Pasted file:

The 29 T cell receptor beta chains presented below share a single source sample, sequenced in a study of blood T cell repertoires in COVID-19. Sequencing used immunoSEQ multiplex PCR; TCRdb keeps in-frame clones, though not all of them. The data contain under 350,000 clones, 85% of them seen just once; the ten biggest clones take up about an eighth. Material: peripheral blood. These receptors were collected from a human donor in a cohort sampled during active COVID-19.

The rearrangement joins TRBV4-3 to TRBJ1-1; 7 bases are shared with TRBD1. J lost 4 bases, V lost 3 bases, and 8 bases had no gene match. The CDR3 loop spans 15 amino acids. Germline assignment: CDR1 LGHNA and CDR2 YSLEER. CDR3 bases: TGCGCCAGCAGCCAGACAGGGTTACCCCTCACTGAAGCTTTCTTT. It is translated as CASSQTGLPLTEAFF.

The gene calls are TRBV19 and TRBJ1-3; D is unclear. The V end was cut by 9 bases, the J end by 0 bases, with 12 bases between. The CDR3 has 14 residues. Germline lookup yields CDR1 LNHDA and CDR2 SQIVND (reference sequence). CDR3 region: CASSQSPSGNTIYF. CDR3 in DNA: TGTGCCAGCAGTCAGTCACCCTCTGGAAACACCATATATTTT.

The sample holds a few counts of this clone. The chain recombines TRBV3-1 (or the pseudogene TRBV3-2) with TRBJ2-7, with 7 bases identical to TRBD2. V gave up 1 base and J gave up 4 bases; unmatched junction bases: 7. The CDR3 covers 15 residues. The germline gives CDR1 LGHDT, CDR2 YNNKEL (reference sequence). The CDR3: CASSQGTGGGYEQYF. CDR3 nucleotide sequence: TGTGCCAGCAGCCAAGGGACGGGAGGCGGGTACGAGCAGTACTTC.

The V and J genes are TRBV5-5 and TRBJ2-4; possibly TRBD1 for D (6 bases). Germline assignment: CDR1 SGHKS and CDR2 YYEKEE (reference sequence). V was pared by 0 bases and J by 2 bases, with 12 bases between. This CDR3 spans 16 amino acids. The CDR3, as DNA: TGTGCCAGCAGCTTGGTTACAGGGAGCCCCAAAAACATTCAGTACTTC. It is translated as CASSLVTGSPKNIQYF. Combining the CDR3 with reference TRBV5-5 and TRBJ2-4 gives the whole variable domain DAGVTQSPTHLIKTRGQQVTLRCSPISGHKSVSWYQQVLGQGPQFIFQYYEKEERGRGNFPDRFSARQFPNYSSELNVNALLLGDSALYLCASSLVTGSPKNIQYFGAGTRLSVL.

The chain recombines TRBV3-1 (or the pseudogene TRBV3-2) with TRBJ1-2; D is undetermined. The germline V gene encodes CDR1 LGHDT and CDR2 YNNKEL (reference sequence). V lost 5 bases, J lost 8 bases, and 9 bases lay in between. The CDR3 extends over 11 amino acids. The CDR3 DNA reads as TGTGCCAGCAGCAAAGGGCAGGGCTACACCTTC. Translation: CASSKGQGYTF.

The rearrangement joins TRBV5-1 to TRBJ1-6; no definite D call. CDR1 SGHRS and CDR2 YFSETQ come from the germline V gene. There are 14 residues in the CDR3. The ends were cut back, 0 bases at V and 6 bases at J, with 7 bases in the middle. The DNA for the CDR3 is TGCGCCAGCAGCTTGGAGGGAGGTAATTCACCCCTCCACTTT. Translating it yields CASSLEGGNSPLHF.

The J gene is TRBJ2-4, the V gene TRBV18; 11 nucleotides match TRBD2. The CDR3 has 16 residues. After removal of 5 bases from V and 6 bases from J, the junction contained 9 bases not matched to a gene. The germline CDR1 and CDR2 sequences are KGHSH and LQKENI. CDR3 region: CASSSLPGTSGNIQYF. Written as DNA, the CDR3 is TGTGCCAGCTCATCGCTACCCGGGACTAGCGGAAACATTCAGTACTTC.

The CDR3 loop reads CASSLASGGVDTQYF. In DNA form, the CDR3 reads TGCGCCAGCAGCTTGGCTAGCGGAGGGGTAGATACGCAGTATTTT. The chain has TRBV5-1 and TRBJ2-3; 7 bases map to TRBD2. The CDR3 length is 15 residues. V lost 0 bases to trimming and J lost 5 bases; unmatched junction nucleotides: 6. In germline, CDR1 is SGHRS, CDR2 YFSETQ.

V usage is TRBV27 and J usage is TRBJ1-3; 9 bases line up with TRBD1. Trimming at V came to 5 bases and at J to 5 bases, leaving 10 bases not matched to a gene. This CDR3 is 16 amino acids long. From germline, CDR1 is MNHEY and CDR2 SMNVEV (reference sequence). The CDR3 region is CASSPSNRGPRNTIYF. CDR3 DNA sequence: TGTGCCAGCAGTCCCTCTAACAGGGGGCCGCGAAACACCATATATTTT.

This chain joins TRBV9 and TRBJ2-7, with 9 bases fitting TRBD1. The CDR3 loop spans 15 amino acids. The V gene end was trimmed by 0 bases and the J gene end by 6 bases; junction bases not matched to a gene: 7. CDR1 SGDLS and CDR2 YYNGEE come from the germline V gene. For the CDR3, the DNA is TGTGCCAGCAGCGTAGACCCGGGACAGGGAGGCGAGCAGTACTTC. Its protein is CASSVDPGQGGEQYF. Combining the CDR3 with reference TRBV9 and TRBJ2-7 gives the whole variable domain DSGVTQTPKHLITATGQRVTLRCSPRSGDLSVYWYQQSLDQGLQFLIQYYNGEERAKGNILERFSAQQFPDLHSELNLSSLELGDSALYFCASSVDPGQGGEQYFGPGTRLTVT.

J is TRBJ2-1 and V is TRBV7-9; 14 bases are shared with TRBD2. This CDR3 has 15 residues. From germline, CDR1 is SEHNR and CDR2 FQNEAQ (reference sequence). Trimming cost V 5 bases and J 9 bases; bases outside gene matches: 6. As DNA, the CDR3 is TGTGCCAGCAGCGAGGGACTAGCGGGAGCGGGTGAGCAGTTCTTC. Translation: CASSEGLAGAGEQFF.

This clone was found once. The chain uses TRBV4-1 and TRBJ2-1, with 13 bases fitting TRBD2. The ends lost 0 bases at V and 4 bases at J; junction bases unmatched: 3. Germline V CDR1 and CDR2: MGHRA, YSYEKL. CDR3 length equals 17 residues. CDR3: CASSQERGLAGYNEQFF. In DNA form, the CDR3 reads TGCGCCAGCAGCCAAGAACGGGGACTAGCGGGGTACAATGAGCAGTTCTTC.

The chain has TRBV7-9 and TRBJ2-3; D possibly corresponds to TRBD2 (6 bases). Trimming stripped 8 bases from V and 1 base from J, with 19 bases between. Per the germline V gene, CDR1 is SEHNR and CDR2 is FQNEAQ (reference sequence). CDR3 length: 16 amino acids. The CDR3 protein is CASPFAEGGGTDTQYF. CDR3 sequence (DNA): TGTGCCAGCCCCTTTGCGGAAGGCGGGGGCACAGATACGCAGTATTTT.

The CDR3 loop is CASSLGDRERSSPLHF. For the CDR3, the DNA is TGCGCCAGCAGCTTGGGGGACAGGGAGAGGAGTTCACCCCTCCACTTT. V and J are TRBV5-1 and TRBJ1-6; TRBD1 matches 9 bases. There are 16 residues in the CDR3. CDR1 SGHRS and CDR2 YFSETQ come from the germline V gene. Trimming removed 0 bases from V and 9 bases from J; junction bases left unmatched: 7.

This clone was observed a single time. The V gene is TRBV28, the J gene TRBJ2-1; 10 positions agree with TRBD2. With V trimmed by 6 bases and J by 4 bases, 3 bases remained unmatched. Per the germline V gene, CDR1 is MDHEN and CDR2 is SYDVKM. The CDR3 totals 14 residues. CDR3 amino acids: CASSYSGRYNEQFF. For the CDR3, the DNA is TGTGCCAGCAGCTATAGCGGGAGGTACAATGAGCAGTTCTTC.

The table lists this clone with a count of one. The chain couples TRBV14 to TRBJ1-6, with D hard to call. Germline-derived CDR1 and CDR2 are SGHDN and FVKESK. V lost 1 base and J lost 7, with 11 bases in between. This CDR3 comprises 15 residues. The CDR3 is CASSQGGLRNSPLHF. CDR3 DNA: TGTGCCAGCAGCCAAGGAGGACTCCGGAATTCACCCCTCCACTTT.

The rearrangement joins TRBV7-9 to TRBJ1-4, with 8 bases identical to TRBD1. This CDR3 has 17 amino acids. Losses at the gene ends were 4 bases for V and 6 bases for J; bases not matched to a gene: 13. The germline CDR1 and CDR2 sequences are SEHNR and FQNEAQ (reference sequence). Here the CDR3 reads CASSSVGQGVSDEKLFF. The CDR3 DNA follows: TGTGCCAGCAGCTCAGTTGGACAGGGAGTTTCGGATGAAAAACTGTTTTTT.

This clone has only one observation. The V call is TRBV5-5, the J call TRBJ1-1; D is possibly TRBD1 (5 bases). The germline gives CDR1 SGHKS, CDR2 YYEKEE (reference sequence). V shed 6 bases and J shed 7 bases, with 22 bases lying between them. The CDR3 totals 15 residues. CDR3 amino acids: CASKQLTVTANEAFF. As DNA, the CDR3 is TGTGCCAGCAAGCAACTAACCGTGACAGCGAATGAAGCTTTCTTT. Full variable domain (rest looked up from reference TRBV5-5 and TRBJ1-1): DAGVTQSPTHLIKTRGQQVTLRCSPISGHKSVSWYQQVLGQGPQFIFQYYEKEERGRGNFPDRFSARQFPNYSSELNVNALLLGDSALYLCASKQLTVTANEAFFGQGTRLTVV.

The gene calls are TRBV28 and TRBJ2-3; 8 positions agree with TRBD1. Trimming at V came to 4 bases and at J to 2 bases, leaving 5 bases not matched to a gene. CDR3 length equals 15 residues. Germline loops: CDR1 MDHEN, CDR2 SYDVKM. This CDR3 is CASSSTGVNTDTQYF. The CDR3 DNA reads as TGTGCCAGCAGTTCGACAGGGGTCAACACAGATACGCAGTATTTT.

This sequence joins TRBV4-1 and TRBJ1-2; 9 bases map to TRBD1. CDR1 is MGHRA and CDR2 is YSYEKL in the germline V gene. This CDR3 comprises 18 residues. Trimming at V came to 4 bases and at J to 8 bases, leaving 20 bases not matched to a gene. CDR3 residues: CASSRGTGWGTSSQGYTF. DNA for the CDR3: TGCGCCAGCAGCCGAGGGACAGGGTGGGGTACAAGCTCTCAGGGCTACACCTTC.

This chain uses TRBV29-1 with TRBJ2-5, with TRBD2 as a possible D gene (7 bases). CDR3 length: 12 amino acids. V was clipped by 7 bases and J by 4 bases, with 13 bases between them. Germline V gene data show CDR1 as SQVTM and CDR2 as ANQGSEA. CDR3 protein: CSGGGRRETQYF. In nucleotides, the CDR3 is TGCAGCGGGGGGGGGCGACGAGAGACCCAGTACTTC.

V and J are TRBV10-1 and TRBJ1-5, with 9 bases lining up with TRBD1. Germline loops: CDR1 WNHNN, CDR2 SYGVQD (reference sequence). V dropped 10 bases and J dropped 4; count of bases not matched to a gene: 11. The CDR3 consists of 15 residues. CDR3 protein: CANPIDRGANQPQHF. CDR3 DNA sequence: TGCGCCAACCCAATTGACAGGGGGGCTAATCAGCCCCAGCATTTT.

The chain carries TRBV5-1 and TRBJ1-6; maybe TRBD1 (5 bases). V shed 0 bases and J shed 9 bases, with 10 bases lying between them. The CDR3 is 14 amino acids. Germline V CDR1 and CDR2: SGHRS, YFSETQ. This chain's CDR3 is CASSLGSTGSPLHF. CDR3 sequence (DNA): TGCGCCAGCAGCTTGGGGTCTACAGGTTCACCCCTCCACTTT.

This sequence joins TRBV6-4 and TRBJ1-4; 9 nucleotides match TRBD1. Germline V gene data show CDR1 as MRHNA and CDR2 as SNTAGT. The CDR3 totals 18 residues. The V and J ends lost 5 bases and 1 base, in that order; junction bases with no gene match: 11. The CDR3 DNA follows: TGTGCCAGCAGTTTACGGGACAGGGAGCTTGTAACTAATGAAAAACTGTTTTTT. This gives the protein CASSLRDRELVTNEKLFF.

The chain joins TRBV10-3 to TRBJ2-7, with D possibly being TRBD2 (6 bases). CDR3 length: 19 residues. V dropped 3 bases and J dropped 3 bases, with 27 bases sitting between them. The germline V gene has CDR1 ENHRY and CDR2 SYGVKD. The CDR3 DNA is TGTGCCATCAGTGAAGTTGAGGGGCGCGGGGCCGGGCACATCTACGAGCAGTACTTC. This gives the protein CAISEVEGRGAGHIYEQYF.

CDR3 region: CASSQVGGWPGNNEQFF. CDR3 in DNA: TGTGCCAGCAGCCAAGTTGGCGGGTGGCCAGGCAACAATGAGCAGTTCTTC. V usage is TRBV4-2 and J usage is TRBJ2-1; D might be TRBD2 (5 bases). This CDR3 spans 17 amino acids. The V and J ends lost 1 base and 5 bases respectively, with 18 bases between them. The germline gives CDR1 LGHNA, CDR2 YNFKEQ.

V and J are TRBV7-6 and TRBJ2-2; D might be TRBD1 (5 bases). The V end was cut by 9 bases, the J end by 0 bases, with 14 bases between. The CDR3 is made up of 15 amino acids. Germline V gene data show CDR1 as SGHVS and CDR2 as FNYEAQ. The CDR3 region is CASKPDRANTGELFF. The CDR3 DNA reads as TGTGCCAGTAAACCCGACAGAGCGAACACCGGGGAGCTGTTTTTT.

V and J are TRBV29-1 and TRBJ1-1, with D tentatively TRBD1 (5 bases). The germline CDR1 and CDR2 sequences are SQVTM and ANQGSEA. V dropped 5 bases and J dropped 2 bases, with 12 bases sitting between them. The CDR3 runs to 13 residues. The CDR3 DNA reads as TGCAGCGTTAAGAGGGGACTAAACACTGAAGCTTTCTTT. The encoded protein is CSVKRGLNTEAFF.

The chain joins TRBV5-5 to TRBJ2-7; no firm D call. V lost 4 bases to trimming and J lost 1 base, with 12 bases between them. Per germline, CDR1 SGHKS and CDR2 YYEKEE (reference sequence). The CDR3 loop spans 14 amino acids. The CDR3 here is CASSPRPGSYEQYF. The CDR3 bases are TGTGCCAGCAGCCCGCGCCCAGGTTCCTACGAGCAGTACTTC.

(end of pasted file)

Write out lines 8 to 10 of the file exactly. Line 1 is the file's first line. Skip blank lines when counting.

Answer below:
The J gene is TRBJ2-4, the V gene TRBV18; 11 nucleotides match TRBD2. The CDR3 has 16 residues. After removal of 5 bases from V and 6 bases from J, the junction contained 9 bases not matched to a gene. The germline CDR1 and CDR2 sequences are KGHSH and LQKENI. CDR3 region: CASSSLPGTSGNIQYF. Written as DNA, the CDR3 is TGTGCCAGCTCATCGCTACCCGGGACTAGCGGAAACATTCAGTACTTC.

The CDR3 loop reads CASSLASGGVDTQYF. In DNA form, the CDR3 reads TGCGCCAGCAGCTTGGCTAGCGGAGGGGTAGATACGCAGTATTTT. The chain has TRBV5-1 and TRBJ2-3; 7 bases map to TRBD2. The CDR3 length is 15 residues. V lost 0 bases to trimming and J lost 5 bases; unmatched junction nucleotides: 6. In germline, CDR1 is SGHRS, CDR2 YFSETQ.

V usage is TRBV27 and J usage is TRBJ1-3; 9 bases line up with TRBD1. Trimming at V came to 5 bases and at J to 5 bases, leaving 10 bases not matched to a gene. This CDR3 is 16 amino acids long. From germline, CDR1 is MNHEY and CDR2 SMNVEV (reference sequence). The CDR3 region is CASSPSNRGPRNTIYF. CDR3 DNA sequence: TGTGCCAGCAGTCCCTCTAACAGGGGGCCGCGAAACACCATATATTTT.